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EXPLORING THE UNCANNY

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According to Freud, “the uncanny is the class of frightening things that leads us back to what is known and familiar.” Often this is interpreted to mean that we only fear or react with fear to that which is, to some degree, familiar. I imagine this as a spectrum that runs from familiar to unfamiliar, at the furthest extremes, that would allow us, in theory, to appropriate perceptual ratios to given uncanny experiences when afforded the right data.

However, upon further speculation and investigation into Freud's work on the topic, as well as the interpretations of other minds from other areas of academia, there are many more facets to this near ineffable concept to consider. When we boil it down to its simplest parts, the uncanny is a means of describing the journey we all go through when trying to reconcile Cognitive Dissonance, or the duality of conflicting ideas we hold simultaneously.

There are instances in the spectrum of the familiar and unfamiliar that, rather than causing upset, can be quite pleasing to the senses. Take satire, for instance. The movie Anchorman starring Will Ferrell comes to mind. This is a story that contains elements of iconic familiarity in pop culture as well circumstances that are both absurd and unprecedented. This concoction of wild characters in a socially convivial post-progressive setting causes cognitive dissonance to be sure, but the resulting perception manifests as amusing rather than upsetting.

It was Jacque Lacan's reinterpretation of the uncanny that took a new angle in the psychoanalytic field, suggesting that whereas psychoanalysis is really "the constant effort to draw a clear line between the exterior and the interior," the uncanny, or as he called it in French 'extimite' is the gray area between those two points. Focusing on the blur between the two concepts was said by Lacan to "excite horror."

Usually when you hear the word uncanny in dialogue, the connotation is much different than its actual meaning. People tend to use it to describe things that are very alike, but this is wrong in several subtle ways. Take for instance the context of likeness, “the likeness is uncanny.” If we said this to mean what Freud meant when he described the uncanny then every time a man's son came out looking a lot like him, we'd be freaked out. But in reality this occurrence is not creepy at all. In fact, it can be rewarding and delightful. According to Webster, the uncanny is “seeming to have supernatural character or origin.” In fairness, many people default to this definition when using the word, but this doesn't quite peg the experience Freud was describing either.

A lot of you have probably heard of the Uncanny Valley. This was a term first used by Masahiro Mori, a roboticist, in the 70's. The idea was that the more human a robot looks, the more unsettling its appearance will be to humans, until it reaches the precipice of looking almost identical to a human.

Another example that is contrary to popular definition, and perhaps a little taboo, is the all too familiar Beauty and the Beast scenario, where a girl attempts to tame the heart of a wild bad-boy type. The thought processes in such women differ, as do the motivations, but I think it's fair to say that at the core of this ill-advised endeavor there is a fantasy going on wherein the beast shows the woman kindness. These two conversely paradoxical characteristics in a man make him irresistible to nearly all women. But, why? Should we not be upset by this amalgamation of disparate qualities?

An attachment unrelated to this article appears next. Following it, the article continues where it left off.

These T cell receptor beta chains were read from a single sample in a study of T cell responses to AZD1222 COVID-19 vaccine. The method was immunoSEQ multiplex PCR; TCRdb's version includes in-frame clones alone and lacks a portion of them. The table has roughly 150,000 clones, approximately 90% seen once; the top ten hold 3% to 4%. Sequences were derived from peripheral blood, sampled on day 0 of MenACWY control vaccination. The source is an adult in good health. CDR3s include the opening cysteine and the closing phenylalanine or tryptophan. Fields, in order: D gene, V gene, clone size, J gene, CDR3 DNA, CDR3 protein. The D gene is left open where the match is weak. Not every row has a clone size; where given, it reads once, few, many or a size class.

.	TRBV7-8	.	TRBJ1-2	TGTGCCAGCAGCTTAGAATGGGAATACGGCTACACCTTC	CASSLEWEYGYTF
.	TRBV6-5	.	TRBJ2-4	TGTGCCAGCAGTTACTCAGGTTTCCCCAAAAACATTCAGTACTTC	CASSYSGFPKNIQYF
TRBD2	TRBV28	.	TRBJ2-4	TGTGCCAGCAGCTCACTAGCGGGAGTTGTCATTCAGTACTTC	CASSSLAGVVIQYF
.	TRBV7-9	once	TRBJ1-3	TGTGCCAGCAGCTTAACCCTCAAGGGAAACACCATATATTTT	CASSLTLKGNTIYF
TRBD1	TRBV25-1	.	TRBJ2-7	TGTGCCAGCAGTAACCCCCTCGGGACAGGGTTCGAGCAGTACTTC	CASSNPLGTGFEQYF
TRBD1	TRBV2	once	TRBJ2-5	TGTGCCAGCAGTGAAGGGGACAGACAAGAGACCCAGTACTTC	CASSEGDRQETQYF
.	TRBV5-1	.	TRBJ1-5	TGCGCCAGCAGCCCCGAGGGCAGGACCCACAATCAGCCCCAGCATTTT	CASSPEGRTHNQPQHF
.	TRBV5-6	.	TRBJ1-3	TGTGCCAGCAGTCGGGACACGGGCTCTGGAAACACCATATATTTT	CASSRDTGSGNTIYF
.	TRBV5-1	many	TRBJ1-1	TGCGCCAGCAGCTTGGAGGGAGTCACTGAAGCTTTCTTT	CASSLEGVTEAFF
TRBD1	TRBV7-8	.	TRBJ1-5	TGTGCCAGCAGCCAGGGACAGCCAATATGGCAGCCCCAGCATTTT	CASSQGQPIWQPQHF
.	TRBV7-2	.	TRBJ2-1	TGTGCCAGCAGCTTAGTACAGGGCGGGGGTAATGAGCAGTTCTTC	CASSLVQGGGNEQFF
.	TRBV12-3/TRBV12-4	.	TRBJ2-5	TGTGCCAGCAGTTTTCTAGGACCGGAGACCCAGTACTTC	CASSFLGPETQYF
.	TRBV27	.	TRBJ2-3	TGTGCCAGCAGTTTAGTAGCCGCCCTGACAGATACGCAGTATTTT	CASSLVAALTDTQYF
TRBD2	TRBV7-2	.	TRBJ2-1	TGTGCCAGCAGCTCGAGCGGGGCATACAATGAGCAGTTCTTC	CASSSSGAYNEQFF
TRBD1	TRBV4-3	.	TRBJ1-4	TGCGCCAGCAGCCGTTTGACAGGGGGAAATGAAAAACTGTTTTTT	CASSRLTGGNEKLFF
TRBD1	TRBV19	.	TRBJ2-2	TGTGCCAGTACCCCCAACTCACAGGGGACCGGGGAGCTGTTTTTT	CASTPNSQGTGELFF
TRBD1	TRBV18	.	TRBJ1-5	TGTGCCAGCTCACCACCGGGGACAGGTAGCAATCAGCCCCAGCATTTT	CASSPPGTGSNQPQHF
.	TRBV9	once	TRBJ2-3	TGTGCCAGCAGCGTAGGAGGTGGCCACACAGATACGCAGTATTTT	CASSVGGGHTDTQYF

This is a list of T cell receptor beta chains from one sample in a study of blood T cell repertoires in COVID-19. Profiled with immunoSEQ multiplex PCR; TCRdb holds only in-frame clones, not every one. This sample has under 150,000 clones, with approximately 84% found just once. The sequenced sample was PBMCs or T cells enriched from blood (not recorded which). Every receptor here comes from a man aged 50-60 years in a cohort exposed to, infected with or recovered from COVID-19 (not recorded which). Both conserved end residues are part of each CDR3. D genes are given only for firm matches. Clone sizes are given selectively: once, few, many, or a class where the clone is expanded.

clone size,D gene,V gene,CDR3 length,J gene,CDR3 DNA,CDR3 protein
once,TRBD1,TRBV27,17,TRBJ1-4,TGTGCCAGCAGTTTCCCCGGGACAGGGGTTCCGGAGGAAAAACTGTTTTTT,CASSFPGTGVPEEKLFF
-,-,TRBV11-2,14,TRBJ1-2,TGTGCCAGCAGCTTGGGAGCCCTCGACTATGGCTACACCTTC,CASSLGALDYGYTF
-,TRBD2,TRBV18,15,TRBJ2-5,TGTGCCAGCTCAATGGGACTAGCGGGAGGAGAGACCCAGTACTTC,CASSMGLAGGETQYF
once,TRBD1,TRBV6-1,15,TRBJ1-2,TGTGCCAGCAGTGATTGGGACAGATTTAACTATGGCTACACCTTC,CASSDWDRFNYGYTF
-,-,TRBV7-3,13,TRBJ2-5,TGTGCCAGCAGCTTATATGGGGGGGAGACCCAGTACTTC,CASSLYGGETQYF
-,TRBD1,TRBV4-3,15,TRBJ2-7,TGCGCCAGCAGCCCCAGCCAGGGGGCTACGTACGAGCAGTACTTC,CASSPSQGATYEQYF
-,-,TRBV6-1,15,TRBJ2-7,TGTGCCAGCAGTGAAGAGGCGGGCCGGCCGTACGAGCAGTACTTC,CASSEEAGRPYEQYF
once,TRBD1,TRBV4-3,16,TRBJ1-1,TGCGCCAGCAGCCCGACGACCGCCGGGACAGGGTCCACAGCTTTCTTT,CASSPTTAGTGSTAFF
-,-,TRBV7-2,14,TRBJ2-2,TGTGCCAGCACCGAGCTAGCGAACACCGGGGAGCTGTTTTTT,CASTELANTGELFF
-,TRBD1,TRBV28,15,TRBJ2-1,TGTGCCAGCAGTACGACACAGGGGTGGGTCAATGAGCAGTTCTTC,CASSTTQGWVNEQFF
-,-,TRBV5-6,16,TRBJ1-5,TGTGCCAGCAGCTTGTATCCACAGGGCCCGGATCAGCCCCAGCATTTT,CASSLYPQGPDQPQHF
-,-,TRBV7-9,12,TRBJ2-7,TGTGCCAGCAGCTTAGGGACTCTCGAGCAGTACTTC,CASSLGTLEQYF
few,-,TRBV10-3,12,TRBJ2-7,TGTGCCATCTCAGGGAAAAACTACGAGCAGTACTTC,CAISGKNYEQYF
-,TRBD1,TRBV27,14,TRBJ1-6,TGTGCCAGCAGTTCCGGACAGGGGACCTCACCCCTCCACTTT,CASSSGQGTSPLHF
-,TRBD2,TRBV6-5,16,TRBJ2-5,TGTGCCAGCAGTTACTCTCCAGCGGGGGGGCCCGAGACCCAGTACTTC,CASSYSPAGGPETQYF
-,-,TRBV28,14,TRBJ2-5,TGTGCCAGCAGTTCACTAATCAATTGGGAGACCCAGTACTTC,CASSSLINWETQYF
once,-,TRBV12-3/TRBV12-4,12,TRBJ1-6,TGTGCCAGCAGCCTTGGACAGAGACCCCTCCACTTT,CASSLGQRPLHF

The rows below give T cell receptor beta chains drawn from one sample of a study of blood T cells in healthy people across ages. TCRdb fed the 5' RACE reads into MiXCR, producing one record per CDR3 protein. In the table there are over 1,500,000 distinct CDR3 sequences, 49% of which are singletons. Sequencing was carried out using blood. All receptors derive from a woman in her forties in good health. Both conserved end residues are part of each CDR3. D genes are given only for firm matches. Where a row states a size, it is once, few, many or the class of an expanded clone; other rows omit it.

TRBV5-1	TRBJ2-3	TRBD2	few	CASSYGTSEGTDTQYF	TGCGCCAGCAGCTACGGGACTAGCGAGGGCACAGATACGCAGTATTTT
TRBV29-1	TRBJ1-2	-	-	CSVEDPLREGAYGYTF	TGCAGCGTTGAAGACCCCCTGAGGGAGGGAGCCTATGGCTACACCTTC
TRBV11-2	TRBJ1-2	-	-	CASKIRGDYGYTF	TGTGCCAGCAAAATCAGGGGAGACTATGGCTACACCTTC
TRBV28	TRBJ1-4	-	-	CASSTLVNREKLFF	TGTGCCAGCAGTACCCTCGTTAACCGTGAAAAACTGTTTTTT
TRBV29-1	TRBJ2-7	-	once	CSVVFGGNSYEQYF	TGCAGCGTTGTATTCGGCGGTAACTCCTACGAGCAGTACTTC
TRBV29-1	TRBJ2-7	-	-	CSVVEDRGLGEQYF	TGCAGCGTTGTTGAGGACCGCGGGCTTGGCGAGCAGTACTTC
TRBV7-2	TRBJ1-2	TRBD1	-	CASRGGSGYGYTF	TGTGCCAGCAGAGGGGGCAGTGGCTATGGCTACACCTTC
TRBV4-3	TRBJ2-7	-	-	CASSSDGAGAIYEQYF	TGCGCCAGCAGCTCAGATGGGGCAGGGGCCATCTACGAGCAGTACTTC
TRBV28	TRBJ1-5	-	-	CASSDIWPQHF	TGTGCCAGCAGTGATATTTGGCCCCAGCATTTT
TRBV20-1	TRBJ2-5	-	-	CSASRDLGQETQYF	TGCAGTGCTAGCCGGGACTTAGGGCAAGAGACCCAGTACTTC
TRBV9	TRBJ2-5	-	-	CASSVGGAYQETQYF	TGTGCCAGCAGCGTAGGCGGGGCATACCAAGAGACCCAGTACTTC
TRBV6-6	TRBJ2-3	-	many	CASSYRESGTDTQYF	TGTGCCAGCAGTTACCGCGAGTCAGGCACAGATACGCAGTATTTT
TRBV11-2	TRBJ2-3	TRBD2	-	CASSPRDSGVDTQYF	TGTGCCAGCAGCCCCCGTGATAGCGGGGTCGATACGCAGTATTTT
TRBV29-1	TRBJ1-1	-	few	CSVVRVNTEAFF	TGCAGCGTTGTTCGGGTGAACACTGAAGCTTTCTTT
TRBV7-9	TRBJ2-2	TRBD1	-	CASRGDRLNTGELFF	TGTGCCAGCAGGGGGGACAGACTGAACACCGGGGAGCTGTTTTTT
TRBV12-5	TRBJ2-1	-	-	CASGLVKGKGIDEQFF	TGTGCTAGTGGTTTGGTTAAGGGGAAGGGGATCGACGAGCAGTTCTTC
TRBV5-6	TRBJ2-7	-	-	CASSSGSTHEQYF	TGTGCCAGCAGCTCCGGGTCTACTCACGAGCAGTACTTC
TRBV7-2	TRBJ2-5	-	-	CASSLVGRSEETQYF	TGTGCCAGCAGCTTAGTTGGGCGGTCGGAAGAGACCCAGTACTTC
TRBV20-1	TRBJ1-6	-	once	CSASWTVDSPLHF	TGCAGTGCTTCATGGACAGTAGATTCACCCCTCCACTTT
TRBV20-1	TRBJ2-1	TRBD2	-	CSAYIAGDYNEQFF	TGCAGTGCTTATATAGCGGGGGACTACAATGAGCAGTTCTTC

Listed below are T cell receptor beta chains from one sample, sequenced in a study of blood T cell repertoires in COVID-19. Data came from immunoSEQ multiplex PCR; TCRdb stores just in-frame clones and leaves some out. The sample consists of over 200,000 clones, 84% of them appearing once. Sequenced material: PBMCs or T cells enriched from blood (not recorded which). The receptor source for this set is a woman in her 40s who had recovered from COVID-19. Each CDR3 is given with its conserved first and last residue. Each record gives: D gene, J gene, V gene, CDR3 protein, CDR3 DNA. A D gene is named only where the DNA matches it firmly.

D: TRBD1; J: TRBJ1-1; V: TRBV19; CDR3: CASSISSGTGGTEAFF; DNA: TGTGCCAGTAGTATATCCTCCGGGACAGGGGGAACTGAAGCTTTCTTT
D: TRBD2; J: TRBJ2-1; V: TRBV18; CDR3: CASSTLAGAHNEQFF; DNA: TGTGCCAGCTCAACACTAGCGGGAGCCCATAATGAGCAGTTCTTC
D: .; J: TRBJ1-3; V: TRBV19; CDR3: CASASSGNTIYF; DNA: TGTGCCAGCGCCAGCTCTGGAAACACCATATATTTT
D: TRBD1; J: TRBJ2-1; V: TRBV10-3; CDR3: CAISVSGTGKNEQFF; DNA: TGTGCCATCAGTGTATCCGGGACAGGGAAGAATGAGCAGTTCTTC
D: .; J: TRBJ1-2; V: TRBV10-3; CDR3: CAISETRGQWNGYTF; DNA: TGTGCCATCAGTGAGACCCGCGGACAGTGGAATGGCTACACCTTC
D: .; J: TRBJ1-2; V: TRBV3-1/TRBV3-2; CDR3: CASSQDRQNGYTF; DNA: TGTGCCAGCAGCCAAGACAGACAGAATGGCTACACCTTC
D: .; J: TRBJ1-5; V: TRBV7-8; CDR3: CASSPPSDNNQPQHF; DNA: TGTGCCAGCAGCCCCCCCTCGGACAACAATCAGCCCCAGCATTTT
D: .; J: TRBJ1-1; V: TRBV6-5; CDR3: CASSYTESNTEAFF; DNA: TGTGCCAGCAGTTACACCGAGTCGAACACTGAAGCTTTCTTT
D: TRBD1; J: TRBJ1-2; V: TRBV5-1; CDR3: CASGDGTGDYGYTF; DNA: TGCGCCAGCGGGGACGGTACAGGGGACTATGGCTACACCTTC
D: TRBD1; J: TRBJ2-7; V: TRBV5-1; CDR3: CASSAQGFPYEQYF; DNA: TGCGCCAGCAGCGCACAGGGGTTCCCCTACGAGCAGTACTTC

It is almost universal among the psychoanalytic community that the term “uncanny” refers to that which excites fear. But I offer that this is not the case. It would seem that the mental discord gained from experiencing conflicting cognitions is not in itself disrupting to one's ability to enjoy the experience. So then what is the uncanny?

In defining the uncanny we have two options. Either the uncanny is that which incites fear, in which case it defines only part of the journey down the scale of familiar to unfamiliar. Or, it represents movement down that entire spectrum. I would like to propose the latter to be true and posit that there is a potential to express an experiential formula which describes the transcendence of our awareness from familiar to unfamiliar as a concise and accurate portrayal of the human experience.

It may seem a tacit concept, like trying to describe deja vu. It's something we all experience and all recognize when we see it, but to put it in words is nearly impossible. To perceive the uncanny is to recognize the components of awareness reacting to each other's presence exponentially, manifesting physical reactions, like in a fractal. Exponentially increasing the familiar and unfamiliar uniformly, passing from this dimension outward, in this respect the uncanny formula could be said to describe the perception of space/time, and, in some cases, further journeying down the rabbit hole would lead to enlightenment, increased reality, i.e. the moment where you see yourself seeing yourself. As Alan Watts put it in limerick:

There once was a man who said:
Though it seems that I know that I know,
What I'd like to see,
Is the 'I' that knows me,
When I know that I know that I know.

In this series we will continue to explore the uncanny as a mechanism for reconciling cognitive dissonance and furthering our understanding of reality.